Convention relating to the Status of Refugees (189 U.N.T.S. 150, entered into force April 22, 1954). United Nations [Internet]. 1951. Publisher's VersionAbstract

First document under "Refugees and Asylum"

The 1951 Convention relating to the Status of Refugees, with just one “amending” and updating Protocol adopted in 1967 (on which, see further below), is the central feature in today’s international regime of refugee protection, and some 144 States (out of a total United Nations membership of 192) have now ratified either one or both of these instruments (as of August 2008). The Convention, which entered into force in 1954, is by far the most widely ratified refugee treaty, and remains central also to the protection activities of the United Nations High Commissioner for Refugees (UNHCR).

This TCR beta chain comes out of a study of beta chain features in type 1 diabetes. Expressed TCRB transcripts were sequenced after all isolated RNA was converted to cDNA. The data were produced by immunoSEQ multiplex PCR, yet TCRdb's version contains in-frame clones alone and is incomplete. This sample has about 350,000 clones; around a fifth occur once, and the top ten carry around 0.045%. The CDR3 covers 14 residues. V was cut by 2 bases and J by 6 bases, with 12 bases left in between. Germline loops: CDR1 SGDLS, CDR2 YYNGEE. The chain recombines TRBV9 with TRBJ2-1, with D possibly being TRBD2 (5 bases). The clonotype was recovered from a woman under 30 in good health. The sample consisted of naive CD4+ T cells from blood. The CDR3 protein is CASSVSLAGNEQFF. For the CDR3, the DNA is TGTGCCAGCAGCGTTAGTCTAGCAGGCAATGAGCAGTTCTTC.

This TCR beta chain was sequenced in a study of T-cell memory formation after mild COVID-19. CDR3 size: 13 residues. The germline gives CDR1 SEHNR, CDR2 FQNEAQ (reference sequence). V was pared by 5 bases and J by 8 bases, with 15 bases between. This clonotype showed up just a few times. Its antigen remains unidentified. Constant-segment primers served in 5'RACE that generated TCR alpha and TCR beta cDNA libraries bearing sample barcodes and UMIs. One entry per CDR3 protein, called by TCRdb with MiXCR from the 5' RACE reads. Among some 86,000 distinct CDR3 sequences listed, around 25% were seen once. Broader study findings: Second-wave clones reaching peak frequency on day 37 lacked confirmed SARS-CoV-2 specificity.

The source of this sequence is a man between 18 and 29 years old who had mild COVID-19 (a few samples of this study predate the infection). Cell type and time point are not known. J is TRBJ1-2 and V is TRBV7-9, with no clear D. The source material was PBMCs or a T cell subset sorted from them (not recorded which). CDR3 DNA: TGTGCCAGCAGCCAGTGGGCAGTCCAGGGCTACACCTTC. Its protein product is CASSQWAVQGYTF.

In the aftermath of the Second World War, refugees and displaced persons were high on the international agenda. At its first session in 1946, the United Nations General Assembly recognized not only the urgency of the problem, but also the cardinal principle that “no refugees or displaced persons who have finally and definitely ... expressed valid objections to returning to their countries of origin ... shall be compelled to return ...” (resolution 8 (I) of 12 February 1946). The United Nations’ first post-war response was a specialized agency, the International Refugee Organization (IRO, 1946-1952), but notwithstanding its success in providing protection and assistance and facilitating solutions, it was expensive and also caught up in the politics of the Cold War. It was therefore decided to replace it with a temporary, initially non-operational agency, and to complement the new institution with revised treaty provisions on the status of refugees.